Fushin’an was perfection. The buildings had no natural ends, extending themselves into the garden, and the gardens adding no contrast from the inside to the outside, just adding to the feeling of tranquility. The screens and sliding doors to control and change the sizes of the rooms; great for having large or small tea parties.

The last thing I will mention is Wabi – there is a general misunderstanding of it in the west, and even in Japan. We all know the literal meaning of it, and the general Idea behind it: cold and withered, or “to those who speak of the beauty of the full moon on a cloudless night, I wish to show them the beauty of a waning moon only partially visible though the clouds”. That’s all well and good. It is that everyone, myself included, is surprised by the use of Shin ware (formal ware), with gold leaf, and lacquer, and silver Sake pots. How can silver be wabi?

Rikyu was the father of Chanoyu; he and his patron Hideyoshi the Shogun (the one who ordered his death) were immensely rich. Chanoyu, even to this day, is primarily practiced by the wealthy; in earlier times it was only practiced by the wealthy.

Thus the use of un-guided ware, or ware lacking a patterning, or ware that took natural form over the refined and even shapes of Chinese ware, were enough to constitute Wabi. Wabi never got to the level of un-refined. Chanoyu is never unrefined. Wabi is exactly what is should be; an extension of the natural form for the aesthetic implementation of a phenomenon (let me limit this as a working definition).  Chanoyu has so greatly influenced arts and architecture in japan though its ideal of Wabi, that it is now inseparable as an independent aesthetic feature of Japanese life.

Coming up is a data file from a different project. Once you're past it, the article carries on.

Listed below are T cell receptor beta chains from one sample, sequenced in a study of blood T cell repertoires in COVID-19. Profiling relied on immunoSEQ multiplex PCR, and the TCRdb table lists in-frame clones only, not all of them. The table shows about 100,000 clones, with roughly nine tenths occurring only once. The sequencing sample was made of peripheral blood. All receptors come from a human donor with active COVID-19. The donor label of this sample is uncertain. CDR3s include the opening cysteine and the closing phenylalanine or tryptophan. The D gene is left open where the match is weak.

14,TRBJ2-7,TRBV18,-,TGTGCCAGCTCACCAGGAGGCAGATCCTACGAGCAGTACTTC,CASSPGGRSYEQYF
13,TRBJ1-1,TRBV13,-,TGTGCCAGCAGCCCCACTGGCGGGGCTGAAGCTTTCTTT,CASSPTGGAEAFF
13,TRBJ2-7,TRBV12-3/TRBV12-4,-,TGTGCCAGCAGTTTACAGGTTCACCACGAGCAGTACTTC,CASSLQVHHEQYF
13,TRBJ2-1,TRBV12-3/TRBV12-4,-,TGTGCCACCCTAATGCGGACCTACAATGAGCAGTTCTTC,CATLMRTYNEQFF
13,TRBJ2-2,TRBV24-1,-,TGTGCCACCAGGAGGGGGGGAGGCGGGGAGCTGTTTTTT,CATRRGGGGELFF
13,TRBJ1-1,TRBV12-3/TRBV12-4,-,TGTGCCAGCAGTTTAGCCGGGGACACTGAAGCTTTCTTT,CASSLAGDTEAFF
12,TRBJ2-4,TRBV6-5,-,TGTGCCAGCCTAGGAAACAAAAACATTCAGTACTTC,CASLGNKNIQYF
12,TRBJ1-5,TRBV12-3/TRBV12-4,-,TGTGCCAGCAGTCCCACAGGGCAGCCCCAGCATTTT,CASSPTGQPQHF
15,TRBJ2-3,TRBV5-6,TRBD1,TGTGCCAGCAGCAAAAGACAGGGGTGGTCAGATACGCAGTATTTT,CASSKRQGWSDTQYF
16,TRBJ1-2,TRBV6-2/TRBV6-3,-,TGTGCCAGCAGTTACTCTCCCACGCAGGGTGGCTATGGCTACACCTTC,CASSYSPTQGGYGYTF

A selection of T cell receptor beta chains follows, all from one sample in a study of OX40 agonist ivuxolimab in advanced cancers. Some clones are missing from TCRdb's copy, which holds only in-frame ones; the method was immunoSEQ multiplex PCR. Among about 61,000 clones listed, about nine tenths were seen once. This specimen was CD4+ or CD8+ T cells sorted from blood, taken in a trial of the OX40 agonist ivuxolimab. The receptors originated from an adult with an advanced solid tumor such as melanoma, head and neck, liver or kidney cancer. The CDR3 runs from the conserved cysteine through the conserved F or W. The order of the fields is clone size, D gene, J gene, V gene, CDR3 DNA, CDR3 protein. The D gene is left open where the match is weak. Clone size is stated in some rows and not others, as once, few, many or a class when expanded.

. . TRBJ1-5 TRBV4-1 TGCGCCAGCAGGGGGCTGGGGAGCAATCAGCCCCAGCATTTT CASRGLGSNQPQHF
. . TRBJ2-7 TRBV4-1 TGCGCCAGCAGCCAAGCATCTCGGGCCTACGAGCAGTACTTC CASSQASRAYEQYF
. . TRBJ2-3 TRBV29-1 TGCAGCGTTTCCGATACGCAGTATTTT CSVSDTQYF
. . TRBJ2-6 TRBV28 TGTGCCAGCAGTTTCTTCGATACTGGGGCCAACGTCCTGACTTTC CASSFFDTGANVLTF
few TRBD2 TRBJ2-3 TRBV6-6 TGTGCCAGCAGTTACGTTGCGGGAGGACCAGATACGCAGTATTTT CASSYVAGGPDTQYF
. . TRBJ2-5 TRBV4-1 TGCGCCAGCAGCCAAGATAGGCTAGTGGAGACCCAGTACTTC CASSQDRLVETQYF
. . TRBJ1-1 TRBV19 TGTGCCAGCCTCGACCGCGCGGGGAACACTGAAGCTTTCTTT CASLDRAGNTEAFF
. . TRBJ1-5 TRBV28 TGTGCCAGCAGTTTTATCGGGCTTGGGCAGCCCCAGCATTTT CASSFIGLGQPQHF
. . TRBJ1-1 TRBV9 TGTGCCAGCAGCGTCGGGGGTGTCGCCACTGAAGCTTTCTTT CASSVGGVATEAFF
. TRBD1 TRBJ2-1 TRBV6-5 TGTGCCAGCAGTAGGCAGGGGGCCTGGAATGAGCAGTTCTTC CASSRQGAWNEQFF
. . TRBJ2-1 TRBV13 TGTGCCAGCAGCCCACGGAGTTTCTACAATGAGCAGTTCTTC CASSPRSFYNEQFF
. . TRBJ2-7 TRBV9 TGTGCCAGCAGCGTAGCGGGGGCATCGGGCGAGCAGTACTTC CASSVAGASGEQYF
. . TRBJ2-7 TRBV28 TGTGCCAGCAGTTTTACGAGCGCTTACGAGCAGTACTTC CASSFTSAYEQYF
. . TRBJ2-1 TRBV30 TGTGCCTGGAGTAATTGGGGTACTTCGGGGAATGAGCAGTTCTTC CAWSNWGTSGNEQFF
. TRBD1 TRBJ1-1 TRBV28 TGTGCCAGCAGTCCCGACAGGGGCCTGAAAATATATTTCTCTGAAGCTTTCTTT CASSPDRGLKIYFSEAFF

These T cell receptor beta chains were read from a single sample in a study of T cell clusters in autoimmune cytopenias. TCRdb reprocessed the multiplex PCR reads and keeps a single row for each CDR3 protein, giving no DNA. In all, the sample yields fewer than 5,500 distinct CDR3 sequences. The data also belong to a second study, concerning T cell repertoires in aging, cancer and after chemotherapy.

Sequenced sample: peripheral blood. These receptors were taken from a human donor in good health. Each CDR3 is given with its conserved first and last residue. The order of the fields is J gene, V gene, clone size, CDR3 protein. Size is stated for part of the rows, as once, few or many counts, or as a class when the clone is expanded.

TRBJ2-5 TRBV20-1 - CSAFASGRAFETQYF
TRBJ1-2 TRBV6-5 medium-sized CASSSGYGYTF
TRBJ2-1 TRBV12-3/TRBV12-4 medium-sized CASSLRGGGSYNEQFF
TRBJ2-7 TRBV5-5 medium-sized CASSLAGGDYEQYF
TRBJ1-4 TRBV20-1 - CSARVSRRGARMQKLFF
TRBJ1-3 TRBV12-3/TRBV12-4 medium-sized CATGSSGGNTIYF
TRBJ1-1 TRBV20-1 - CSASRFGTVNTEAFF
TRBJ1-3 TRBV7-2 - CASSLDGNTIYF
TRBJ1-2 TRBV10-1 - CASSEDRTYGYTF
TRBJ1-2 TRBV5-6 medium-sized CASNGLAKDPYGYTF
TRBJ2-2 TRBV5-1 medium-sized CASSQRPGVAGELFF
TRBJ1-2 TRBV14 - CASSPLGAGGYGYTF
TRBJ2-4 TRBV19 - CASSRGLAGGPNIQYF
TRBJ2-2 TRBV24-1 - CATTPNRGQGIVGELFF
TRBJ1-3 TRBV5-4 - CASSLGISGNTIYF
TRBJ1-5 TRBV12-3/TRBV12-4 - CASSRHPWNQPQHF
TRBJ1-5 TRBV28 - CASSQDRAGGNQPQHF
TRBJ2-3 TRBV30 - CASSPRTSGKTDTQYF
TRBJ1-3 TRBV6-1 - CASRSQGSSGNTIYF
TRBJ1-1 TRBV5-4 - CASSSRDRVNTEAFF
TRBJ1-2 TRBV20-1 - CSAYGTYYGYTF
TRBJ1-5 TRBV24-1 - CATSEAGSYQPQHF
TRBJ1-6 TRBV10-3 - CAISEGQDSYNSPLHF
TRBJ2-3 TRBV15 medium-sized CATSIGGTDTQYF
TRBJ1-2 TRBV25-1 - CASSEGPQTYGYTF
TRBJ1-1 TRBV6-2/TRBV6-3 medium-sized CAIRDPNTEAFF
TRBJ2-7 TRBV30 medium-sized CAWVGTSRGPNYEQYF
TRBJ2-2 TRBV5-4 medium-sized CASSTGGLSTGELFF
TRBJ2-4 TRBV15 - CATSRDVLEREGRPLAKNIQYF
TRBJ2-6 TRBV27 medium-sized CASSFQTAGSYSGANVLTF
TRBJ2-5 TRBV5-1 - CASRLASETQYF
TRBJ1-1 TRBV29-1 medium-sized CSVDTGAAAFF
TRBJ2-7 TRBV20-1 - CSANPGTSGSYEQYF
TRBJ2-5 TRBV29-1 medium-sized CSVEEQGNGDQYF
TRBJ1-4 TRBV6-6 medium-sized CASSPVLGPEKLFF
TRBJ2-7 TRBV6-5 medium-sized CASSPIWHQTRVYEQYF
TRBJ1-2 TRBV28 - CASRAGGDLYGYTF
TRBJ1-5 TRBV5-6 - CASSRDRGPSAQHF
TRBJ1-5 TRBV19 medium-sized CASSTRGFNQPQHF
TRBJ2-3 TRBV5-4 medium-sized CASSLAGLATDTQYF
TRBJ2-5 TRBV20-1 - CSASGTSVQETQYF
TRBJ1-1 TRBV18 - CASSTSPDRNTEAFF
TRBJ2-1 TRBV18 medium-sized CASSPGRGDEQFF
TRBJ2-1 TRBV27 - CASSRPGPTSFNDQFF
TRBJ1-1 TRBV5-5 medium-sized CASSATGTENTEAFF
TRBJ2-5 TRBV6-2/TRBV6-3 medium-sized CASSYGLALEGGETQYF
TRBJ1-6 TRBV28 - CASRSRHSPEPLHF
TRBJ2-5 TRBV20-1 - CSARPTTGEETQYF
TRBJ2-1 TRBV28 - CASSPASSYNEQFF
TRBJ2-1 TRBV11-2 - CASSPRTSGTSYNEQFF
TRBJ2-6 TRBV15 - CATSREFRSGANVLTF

It only took a visit to Fushin’an to understand that.

– Jason

Cormorant Fishing on the GiFu River

For the last 1,300 years (since the end of the Tang Dynasty), river runners have been fishing for sweetfish (ayu) on the Gifu river. Using Cormorants.

The birds are tied to a rope and controlled off the bow of the boat by a Fishing Master. This is a serious skill, and in times past, the quality of the catch was so high that the first “harvest” so to speak was sent to the emperor. This lead to the Fishing Masters receiving the title Cormorant Fishermen of the Imperial Household Agency and to the river being protected by Imperial decree; the river is still clean and unpolluted to this day!

The hunt starts at night. about 6 fishing boats take off led by a pine fire hanging over the birds at the bow; this attracts the fish, lights the way, and the sparks keep the birds active. It is visually stunning.

What could make this better? Being on your own boat on the river following these Master Fisherman on their hunt while eating bento box and drinking beer.

Nothing like a relaxing night on the water watching some birds fish by fire.

Though the towns (cities) on the Gifu no longer support themselves from the fishing industry, the birds are a huge tourist draw, primarily for the Japanese themselves.

This was a fun experience.

– Jason